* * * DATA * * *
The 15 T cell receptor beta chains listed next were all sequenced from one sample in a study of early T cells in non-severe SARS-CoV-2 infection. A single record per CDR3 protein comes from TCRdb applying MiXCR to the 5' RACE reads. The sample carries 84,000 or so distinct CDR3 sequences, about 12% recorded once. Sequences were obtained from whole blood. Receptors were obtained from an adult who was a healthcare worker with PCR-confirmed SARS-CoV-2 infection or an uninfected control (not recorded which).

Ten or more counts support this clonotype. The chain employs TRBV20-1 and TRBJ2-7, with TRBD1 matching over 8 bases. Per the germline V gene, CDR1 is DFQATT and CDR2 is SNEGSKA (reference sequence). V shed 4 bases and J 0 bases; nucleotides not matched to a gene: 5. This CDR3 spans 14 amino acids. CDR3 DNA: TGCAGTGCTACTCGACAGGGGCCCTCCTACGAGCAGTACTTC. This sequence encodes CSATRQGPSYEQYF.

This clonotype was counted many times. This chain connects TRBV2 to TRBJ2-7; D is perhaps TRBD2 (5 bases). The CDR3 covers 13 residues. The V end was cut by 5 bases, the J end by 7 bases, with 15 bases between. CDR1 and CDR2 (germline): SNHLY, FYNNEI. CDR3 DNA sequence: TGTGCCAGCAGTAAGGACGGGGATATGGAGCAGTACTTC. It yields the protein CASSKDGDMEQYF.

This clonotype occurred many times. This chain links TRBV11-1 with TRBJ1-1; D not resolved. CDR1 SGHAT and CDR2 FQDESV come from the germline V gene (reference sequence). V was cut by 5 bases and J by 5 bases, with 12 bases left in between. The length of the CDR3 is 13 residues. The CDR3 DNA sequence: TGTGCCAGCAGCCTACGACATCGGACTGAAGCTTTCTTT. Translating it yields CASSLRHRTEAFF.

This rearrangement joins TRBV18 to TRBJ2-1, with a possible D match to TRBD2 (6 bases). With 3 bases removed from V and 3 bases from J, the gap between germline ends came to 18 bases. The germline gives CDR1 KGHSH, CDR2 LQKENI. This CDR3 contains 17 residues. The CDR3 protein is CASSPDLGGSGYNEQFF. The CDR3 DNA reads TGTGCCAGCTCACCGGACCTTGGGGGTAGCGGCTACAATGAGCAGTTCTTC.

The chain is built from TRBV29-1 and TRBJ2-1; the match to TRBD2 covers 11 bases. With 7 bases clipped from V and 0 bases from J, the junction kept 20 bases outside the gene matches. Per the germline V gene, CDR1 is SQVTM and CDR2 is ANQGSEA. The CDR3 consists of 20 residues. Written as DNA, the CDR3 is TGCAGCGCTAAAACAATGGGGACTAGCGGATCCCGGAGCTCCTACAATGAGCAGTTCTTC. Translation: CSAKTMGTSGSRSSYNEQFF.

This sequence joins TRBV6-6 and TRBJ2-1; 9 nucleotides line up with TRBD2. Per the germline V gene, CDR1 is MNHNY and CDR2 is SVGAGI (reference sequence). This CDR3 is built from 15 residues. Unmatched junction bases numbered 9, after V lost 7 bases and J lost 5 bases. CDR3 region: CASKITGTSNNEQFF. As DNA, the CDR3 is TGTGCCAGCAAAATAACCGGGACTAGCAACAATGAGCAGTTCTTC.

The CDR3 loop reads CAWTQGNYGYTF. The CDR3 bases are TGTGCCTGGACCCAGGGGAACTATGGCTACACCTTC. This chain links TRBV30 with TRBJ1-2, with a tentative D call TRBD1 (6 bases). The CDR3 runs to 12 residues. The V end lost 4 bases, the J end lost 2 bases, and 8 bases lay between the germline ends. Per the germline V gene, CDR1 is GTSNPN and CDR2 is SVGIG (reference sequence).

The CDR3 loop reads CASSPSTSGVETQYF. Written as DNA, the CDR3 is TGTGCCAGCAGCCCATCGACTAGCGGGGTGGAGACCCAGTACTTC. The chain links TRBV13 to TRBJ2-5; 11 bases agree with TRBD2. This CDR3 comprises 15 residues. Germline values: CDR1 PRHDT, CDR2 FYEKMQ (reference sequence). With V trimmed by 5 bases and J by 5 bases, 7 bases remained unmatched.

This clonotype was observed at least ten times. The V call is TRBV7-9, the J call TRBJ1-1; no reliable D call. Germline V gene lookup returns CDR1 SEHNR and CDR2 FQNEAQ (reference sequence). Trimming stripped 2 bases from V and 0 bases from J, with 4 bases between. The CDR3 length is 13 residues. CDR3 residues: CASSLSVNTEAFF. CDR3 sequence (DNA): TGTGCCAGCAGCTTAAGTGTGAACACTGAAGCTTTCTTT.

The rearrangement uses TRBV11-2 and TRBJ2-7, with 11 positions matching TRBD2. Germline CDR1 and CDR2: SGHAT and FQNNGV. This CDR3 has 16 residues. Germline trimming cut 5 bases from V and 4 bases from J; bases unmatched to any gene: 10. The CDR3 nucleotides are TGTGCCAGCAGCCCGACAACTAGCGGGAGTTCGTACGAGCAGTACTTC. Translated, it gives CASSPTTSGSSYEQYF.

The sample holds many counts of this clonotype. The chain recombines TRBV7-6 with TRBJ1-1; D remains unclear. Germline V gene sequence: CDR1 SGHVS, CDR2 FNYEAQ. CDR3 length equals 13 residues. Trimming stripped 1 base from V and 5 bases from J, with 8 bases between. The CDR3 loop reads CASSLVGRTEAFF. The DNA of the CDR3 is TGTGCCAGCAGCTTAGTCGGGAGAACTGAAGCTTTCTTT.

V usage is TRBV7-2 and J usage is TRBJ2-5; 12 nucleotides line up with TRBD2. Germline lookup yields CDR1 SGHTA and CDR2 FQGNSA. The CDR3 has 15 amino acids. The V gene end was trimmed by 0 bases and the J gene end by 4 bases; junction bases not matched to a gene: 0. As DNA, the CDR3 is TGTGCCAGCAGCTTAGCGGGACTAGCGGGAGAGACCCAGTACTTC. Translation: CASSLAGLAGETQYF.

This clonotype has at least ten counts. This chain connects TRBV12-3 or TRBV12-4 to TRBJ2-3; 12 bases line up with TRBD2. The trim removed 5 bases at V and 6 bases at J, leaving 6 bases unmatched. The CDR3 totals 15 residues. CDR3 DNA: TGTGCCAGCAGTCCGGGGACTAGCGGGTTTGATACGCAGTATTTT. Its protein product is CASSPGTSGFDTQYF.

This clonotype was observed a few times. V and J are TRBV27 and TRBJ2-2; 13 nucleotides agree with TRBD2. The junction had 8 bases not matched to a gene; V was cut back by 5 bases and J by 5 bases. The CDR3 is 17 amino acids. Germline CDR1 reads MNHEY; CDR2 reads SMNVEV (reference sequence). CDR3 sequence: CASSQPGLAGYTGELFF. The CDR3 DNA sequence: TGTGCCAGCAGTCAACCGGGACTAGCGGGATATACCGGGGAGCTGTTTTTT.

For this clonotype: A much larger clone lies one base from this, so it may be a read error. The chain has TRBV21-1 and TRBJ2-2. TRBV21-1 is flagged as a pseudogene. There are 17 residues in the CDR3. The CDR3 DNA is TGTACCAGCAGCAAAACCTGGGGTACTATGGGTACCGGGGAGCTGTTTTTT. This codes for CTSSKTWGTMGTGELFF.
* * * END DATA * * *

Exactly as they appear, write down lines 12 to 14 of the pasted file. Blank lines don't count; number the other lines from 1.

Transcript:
The sample holds many counts of this clonotype. The chain recombines TRBV7-6 with TRBJ1-1; D remains unclear. Germline V gene sequence: CDR1 SGHVS, CDR2 FNYEAQ. CDR3 length equals 13 residues. Trimming stripped 1 base from V and 5 bases from J, with 8 bases between. The CDR3 loop reads CASSLVGRTEAFF. The DNA of the CDR3 is TGTGCCAGCAGCTTAGTCGGGAGAACTGAAGCTTTCTTT.

V usage is TRBV7-2 and J usage is TRBJ2-5; 12 nucleotides line up with TRBD2. Germline lookup yields CDR1 SGHTA and CDR2 FQGNSA. The CDR3 has 15 amino acids. The V gene end was trimmed by 0 bases and the J gene end by 4 bases; junction bases not matched to a gene: 0. As DNA, the CDR3 is TGTGCCAGCAGCTTAGCGGGACTAGCGGGAGAGACCCAGTACTTC. Translation: CASSLAGLAGETQYF.

This clonotype has at least ten counts. This chain connects TRBV12-3 or TRBV12-4 to TRBJ2-3; 12 bases line up with TRBD2. The trim removed 5 bases at V and 6 bases at J, leaving 6 bases unmatched. The CDR3 totals 15 residues. CDR3 DNA: TGTGCCAGCAGTCCGGGGACTAGCGGGTTTGATACGCAGTATTTT. Its protein product is CASSPGTSGFDTQYF.